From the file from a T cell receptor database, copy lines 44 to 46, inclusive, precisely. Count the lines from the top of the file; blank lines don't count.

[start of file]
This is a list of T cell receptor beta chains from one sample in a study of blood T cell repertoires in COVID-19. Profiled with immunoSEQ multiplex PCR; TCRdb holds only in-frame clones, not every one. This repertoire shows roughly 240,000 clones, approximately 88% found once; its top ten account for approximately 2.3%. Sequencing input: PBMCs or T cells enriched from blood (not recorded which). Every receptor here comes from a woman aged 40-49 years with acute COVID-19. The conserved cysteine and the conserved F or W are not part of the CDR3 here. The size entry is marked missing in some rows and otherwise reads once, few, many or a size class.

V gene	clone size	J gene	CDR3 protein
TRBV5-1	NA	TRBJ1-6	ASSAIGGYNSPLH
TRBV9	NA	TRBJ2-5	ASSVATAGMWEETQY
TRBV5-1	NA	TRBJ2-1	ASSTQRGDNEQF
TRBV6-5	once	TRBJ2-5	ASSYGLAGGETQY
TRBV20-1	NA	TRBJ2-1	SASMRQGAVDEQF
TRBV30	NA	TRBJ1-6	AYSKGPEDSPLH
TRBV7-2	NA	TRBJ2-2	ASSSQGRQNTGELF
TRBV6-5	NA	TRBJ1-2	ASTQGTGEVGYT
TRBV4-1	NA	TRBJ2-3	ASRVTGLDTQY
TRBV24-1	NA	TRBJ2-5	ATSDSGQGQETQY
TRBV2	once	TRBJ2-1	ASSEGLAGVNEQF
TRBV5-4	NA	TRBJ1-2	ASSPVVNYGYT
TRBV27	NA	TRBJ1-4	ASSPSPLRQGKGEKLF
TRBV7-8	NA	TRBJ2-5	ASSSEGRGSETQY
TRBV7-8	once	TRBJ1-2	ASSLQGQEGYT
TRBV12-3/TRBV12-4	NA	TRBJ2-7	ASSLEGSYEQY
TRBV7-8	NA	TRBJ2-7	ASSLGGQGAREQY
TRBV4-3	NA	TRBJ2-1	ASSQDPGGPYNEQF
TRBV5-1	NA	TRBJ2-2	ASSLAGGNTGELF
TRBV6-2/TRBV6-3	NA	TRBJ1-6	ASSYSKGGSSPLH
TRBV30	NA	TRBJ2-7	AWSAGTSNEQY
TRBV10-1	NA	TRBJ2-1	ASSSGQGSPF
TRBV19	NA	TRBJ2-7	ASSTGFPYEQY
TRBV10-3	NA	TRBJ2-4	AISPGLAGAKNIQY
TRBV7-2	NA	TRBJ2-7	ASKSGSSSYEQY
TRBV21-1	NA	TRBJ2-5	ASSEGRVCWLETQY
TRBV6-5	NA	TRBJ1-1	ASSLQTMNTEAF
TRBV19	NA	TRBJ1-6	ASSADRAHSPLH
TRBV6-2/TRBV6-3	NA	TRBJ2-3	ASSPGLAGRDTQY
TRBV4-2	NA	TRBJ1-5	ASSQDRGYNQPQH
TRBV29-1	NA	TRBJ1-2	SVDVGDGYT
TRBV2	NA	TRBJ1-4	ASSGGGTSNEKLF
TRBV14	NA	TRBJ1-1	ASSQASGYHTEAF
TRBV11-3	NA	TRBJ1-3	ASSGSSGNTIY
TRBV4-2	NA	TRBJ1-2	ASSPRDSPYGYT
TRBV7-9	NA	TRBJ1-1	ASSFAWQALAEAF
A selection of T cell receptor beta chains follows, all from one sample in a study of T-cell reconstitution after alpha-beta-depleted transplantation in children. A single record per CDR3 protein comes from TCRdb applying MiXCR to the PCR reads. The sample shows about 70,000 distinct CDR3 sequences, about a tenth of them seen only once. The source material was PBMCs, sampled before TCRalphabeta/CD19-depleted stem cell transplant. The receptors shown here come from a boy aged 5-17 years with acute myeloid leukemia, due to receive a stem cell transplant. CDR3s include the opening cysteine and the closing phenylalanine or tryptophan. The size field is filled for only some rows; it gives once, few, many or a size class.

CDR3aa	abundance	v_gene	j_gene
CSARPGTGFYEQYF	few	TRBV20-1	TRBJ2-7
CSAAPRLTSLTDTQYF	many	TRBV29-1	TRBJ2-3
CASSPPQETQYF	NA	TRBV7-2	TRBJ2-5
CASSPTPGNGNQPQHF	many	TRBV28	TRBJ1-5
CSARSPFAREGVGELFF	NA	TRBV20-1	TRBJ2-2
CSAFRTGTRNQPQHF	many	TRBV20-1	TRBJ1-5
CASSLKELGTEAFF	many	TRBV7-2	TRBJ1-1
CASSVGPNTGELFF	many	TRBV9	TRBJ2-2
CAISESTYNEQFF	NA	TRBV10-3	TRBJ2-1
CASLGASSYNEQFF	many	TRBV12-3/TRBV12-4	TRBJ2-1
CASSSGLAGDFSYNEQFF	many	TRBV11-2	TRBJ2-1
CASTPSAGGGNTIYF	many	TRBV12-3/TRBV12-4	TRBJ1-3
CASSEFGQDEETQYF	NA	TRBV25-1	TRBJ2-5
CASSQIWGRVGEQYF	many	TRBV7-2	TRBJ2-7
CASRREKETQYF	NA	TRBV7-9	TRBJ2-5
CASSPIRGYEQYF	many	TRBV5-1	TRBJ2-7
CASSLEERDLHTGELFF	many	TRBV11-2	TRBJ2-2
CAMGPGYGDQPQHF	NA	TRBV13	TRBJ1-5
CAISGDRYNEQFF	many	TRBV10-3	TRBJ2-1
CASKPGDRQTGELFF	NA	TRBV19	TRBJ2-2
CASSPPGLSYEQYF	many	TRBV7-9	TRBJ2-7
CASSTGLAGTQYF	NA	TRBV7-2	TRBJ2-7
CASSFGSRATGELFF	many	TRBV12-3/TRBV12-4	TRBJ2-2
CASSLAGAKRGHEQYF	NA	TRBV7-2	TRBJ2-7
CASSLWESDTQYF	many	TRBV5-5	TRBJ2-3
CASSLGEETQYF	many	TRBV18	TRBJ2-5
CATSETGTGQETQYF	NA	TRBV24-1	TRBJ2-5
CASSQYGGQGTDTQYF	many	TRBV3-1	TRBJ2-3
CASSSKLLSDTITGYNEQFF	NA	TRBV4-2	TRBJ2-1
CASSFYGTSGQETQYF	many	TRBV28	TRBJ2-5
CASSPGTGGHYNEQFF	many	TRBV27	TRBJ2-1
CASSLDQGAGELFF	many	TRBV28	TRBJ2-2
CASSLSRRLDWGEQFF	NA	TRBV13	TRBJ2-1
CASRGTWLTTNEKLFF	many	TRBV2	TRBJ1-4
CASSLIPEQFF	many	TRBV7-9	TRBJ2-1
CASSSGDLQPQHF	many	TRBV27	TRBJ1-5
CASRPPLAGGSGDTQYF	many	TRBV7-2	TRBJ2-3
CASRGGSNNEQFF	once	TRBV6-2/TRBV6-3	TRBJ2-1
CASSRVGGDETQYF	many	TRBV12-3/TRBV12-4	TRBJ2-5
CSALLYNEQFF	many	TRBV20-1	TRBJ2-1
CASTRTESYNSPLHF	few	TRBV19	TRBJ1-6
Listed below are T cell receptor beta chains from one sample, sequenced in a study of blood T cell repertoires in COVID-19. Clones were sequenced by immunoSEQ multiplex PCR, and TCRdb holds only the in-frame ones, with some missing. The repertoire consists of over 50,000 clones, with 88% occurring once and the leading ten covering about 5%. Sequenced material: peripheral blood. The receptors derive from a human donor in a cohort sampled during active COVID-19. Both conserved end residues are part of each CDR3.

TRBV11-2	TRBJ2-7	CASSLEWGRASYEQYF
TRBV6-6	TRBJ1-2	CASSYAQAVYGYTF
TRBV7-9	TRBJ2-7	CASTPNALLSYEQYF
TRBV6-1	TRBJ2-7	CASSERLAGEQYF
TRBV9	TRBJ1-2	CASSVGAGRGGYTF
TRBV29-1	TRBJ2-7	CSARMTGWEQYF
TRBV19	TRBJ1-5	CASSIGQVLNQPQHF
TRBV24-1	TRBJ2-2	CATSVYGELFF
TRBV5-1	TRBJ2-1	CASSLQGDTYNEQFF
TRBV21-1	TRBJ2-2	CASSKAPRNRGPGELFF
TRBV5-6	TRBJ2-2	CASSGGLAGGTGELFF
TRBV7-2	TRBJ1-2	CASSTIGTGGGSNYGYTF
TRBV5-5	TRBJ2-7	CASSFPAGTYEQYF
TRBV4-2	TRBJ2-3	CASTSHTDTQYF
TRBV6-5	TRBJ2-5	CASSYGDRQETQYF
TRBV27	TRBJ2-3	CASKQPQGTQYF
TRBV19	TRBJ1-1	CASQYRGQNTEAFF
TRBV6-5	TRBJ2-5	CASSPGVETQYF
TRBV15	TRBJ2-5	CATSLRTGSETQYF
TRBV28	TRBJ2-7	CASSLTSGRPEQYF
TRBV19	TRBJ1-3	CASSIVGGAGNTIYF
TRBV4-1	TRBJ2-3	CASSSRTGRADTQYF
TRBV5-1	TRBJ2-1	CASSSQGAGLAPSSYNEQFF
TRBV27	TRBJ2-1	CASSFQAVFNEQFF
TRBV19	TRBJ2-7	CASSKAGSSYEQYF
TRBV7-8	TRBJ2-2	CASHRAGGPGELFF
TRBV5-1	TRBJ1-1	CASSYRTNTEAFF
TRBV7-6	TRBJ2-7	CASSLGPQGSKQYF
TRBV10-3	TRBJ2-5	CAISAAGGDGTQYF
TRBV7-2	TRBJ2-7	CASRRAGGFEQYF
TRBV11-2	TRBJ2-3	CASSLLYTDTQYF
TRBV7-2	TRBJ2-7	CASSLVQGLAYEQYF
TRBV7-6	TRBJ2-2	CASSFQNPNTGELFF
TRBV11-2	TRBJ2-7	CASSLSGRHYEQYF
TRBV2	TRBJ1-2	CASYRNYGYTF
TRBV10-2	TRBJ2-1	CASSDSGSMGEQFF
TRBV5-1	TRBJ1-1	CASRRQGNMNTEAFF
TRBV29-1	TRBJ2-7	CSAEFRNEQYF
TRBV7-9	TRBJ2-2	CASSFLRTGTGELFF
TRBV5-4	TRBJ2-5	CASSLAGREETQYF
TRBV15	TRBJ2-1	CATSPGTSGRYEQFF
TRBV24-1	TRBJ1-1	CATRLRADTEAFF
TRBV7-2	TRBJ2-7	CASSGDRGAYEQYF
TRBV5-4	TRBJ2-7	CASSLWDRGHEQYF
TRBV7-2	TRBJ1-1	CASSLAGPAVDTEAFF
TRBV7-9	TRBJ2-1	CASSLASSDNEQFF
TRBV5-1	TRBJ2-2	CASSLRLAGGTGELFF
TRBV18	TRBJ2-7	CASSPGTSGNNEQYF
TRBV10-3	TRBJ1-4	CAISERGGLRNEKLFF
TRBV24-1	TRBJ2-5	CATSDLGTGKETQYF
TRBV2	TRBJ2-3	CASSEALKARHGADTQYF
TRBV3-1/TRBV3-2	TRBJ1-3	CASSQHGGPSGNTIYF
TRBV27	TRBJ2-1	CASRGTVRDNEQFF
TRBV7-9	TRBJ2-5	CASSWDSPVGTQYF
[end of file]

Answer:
CASSPTPGNGNQPQHF	many	TRBV28	TRBJ1-5
CSARSPFAREGVGELFF	NA	TRBV20-1	TRBJ2-2
CSAFRTGTRNQPQHF	many	TRBV20-1	TRBJ1-5